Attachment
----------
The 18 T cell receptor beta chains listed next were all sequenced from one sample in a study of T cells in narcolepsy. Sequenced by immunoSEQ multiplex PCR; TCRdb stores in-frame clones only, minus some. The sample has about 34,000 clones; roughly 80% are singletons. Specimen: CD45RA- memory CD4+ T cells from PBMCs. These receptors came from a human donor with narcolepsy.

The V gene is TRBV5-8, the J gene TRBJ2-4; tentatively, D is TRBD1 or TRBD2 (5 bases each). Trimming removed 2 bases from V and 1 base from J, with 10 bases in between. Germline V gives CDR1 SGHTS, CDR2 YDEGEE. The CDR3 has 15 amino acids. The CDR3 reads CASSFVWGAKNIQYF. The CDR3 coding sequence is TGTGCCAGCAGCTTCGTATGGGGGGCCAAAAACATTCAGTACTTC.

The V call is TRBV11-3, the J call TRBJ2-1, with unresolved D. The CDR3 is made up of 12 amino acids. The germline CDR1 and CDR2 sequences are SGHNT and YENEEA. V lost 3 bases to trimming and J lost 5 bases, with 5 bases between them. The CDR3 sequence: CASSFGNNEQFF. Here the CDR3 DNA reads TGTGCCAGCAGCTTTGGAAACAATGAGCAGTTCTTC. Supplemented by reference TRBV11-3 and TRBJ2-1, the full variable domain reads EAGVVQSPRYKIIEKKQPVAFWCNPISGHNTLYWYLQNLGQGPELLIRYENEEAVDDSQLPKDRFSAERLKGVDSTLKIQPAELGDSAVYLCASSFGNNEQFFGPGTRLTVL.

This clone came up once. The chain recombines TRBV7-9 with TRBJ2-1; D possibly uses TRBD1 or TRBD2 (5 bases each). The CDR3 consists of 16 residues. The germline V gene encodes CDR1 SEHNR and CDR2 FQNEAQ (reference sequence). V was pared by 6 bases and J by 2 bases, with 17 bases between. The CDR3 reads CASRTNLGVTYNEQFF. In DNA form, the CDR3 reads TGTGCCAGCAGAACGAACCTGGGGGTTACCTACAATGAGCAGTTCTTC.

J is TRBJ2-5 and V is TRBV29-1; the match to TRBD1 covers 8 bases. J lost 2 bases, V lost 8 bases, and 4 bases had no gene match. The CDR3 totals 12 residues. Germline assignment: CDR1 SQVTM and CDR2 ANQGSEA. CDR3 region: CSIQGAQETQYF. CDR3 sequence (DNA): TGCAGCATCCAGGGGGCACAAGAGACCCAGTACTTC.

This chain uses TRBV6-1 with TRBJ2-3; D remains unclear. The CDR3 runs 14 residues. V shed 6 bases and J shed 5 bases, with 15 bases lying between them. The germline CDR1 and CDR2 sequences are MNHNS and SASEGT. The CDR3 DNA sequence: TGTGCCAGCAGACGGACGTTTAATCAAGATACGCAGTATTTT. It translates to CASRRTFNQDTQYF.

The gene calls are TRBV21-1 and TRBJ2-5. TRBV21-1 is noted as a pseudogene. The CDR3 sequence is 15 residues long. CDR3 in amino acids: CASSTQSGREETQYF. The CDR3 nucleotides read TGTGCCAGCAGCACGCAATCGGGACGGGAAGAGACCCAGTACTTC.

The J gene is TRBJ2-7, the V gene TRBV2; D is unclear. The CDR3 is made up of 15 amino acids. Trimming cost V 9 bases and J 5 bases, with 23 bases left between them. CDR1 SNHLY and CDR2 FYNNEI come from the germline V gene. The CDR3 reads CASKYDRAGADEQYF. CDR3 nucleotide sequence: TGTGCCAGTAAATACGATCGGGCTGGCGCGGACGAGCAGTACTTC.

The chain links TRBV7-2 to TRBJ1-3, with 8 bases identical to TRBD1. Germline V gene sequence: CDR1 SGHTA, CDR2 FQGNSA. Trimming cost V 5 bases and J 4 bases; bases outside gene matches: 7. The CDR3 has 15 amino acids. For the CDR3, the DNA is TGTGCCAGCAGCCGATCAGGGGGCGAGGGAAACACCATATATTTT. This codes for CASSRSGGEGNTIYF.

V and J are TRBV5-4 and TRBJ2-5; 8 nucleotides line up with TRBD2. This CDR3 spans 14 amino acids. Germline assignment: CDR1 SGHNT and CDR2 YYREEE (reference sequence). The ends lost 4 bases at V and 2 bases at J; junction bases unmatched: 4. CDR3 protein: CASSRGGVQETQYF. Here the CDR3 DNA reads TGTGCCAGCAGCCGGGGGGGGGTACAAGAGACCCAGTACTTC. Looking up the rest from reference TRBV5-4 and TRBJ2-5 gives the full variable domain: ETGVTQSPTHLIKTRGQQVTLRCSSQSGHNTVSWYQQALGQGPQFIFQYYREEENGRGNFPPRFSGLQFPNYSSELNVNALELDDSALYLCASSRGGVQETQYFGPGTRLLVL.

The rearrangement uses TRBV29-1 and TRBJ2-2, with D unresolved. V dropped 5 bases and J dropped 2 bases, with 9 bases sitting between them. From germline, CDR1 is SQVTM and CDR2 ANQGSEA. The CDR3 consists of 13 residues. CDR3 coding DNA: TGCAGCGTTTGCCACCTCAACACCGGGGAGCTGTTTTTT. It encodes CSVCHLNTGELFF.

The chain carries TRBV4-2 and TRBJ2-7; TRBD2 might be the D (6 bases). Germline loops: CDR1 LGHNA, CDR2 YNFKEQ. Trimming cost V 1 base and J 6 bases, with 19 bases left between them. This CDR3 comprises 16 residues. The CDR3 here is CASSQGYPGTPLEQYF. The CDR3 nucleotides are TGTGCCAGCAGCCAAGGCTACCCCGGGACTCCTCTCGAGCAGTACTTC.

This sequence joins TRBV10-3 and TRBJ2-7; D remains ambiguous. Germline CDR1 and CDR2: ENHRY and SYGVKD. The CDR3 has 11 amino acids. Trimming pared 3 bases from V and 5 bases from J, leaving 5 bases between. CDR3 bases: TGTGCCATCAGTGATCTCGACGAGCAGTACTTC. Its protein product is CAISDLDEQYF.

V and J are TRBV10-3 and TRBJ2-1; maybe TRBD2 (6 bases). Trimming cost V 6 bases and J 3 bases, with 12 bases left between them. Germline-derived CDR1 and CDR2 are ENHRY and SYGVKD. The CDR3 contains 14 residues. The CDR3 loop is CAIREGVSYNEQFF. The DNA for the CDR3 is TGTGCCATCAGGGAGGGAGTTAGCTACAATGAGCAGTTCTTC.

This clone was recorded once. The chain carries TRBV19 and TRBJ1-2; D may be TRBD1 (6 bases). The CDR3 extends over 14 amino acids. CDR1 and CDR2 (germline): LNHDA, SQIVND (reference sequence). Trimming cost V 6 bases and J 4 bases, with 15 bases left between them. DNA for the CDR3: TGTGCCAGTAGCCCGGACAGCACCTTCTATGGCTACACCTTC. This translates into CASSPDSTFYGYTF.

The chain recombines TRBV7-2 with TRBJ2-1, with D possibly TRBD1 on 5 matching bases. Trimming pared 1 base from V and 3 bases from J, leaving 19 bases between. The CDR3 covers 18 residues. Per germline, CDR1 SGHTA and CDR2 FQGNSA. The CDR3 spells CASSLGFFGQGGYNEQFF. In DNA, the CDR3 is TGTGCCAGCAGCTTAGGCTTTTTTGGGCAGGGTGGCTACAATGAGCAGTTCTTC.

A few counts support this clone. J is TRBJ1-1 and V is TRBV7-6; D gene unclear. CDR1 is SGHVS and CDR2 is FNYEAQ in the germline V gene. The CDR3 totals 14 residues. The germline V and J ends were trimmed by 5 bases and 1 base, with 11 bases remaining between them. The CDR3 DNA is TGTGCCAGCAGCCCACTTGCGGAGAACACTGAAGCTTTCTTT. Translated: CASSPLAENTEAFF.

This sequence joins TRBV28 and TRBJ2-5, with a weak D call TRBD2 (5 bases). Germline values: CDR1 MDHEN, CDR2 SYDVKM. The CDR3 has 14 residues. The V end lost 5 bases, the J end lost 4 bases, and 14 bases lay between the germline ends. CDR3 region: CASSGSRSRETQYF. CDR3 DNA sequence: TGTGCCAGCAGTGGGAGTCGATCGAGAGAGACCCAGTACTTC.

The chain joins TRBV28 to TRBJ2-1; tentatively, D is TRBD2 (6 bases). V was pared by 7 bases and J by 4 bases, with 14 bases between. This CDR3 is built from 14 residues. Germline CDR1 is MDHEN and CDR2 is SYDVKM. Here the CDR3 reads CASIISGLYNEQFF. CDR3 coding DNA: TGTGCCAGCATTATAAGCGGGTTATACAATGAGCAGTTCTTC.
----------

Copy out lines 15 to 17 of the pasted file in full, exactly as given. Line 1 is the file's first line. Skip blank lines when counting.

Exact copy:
This clone was recorded once. The chain carries TRBV19 and TRBJ1-2; D may be TRBD1 (6 bases). The CDR3 extends over 14 amino acids. CDR1 and CDR2 (germline): LNHDA, SQIVND (reference sequence). Trimming cost V 6 bases and J 4 bases, with 15 bases left between them. DNA for the CDR3: TGTGCCAGTAGCCCGGACAGCACCTTCTATGGCTACACCTTC. This translates into CASSPDSTFYGYTF.

The chain recombines TRBV7-2 with TRBJ2-1, with D possibly TRBD1 on 5 matching bases. Trimming pared 1 base from V and 3 bases from J, leaving 19 bases between. The CDR3 covers 18 residues. Per germline, CDR1 SGHTA and CDR2 FQGNSA. The CDR3 spells CASSLGFFGQGGYNEQFF. In DNA, the CDR3 is TGTGCCAGCAGCTTAGGCTTTTTTGGGCAGGGTGGCTACAATGAGCAGTTCTTC.

A few counts support this clone. J is TRBJ1-1 and V is TRBV7-6; D gene unclear. CDR1 is SGHVS and CDR2 is FNYEAQ in the germline V gene. The CDR3 totals 14 residues. The germline V and J ends were trimmed by 5 bases and 1 base, with 11 bases remaining between them. The CDR3 DNA is TGTGCCAGCAGCCCACTTGCGGAGAACACTGAAGCTTTCTTT. Translated: CASSPLAENTEAFF.